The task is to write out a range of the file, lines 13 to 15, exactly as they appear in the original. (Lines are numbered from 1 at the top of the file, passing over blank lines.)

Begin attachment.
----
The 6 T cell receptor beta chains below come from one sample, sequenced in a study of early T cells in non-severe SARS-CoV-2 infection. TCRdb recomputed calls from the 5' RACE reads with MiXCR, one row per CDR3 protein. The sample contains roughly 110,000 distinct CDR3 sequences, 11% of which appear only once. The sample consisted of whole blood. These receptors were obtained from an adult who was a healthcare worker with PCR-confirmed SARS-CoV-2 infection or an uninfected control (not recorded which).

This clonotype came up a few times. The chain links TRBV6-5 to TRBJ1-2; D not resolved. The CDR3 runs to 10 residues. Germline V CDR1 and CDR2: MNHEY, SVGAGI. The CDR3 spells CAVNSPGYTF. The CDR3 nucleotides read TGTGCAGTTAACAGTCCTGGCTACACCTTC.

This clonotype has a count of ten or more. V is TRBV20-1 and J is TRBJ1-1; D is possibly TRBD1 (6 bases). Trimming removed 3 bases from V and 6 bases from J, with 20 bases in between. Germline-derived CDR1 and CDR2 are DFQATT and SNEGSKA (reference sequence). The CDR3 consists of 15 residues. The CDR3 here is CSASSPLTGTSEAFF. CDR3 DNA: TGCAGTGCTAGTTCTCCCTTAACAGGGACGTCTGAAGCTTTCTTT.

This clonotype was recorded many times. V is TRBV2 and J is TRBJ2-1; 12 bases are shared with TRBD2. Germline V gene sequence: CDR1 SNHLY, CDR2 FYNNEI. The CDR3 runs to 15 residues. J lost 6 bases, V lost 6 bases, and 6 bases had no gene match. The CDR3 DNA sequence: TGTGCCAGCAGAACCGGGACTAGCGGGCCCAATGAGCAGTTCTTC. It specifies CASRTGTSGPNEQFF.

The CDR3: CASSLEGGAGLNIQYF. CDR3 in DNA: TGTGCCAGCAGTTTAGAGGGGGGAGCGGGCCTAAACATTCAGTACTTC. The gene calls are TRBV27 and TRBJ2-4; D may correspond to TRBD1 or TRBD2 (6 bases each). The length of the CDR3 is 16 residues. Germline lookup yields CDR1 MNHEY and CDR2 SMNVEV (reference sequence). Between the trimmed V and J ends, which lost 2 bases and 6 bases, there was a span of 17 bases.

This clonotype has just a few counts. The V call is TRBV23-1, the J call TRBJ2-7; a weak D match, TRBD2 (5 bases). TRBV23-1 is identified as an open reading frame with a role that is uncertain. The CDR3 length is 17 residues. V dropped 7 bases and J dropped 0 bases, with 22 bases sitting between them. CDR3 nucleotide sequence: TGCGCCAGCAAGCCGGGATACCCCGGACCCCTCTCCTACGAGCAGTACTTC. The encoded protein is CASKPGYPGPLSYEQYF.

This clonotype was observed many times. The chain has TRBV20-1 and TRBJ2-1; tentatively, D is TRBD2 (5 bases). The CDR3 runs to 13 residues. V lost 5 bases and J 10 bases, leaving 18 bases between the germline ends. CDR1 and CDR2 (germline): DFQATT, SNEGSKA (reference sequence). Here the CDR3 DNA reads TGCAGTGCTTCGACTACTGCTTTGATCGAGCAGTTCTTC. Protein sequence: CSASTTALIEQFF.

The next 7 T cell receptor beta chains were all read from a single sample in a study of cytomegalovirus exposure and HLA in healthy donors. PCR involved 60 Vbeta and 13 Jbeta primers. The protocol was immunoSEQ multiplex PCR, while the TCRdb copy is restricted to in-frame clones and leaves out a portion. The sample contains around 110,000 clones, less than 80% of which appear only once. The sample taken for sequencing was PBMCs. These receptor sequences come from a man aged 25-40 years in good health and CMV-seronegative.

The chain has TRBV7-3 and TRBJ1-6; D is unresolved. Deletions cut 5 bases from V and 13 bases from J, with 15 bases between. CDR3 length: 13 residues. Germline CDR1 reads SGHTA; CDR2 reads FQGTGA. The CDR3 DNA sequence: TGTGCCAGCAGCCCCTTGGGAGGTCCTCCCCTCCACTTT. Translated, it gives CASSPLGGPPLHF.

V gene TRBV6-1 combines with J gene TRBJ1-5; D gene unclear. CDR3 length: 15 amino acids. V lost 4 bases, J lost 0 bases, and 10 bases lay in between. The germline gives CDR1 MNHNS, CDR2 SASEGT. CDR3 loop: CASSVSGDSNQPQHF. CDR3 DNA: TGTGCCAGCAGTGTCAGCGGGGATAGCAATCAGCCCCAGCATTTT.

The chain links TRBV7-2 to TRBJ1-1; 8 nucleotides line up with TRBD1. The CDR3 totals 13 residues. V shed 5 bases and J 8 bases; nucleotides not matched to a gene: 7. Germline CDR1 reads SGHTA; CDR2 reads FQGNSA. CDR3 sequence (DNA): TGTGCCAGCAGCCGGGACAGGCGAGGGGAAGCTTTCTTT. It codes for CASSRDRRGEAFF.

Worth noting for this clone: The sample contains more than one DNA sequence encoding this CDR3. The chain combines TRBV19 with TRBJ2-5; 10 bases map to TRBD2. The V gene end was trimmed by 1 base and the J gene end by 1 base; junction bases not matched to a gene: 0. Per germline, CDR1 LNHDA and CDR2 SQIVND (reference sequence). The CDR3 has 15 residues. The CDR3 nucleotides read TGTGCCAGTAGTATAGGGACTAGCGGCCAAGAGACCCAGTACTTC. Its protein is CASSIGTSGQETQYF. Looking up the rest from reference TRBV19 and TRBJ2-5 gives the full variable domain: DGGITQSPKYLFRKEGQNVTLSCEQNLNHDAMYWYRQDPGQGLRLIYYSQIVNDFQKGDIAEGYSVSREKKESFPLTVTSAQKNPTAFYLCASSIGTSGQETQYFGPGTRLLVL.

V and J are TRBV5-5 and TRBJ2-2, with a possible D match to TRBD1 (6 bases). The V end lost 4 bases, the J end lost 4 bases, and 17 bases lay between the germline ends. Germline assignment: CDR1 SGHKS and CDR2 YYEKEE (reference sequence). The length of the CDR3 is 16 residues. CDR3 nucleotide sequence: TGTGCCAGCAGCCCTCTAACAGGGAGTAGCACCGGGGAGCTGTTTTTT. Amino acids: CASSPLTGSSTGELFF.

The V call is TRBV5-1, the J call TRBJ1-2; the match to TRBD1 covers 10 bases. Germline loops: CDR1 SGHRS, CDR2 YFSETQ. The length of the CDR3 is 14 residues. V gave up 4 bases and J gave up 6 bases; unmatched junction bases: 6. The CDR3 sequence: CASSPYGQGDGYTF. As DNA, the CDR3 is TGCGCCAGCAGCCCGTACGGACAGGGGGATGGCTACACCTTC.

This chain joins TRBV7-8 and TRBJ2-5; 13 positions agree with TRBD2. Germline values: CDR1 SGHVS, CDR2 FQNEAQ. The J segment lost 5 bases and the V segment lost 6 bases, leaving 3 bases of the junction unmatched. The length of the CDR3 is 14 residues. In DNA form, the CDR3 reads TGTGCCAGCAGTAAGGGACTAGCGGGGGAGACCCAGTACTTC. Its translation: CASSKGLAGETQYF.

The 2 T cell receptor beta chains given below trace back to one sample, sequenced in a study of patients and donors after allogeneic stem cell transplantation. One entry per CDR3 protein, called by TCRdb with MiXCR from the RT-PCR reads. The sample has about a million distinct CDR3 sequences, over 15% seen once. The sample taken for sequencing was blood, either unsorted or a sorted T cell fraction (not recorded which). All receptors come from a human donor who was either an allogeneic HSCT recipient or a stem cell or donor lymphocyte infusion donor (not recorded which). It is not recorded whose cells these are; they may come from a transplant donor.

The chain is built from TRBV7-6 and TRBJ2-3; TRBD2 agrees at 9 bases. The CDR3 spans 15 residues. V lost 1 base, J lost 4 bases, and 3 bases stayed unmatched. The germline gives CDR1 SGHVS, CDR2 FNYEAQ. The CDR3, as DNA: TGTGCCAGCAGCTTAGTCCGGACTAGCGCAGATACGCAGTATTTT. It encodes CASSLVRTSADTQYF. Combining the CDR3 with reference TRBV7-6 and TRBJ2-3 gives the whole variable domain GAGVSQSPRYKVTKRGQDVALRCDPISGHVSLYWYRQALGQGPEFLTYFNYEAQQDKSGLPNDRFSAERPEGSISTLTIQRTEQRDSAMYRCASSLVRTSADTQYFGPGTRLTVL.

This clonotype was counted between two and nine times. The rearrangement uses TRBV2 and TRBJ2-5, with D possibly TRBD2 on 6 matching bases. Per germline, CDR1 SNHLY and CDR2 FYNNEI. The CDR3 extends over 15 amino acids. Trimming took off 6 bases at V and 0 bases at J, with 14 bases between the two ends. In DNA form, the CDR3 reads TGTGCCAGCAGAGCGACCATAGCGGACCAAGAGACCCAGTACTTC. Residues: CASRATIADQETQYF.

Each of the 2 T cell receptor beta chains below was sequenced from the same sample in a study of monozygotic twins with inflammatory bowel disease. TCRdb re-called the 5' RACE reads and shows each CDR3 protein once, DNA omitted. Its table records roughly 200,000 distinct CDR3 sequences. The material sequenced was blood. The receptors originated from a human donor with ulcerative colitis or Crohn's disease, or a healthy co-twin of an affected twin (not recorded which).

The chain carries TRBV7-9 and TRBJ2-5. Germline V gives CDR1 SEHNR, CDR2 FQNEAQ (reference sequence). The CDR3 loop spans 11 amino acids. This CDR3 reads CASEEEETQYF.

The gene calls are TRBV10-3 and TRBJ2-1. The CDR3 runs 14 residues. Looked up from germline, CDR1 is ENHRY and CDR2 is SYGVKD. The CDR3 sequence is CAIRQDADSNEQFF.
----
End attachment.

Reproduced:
V and J are TRBV5-5 and TRBJ2-2, with a possible D match to TRBD1 (6 bases). The V end lost 4 bases, the J end lost 4 bases, and 17 bases lay between the germline ends. Germline assignment: CDR1 SGHKS and CDR2 YYEKEE (reference sequence). The length of the CDR3 is 16 residues. CDR3 nucleotide sequence: TGTGCCAGCAGCCCTCTAACAGGGAGTAGCACCGGGGAGCTGTTTTTT. Amino acids: CASSPLTGSSTGELFF.

The V call is TRBV5-1, the J call TRBJ1-2; the match to TRBD1 covers 10 bases. Germline loops: CDR1 SGHRS, CDR2 YFSETQ. The length of the CDR3 is 14 residues. V gave up 4 bases and J gave up 6 bases; unmatched junction bases: 6. The CDR3 sequence: CASSPYGQGDGYTF. As DNA, the CDR3 is TGCGCCAGCAGCCCGTACGGACAGGGGGATGGCTACACCTTC.

This chain joins TRBV7-8 and TRBJ2-5; 13 positions agree with TRBD2. Germline values: CDR1 SGHVS, CDR2 FQNEAQ. The J segment lost 5 bases and the V segment lost 6 bases, leaving 3 bases of the junction unmatched. The length of the CDR3 is 14 residues. In DNA form, the CDR3 reads TGTGCCAGCAGTAAGGGACTAGCGGGGGAGACCCAGTACTTC. Its translation: CASSKGLAGETQYF.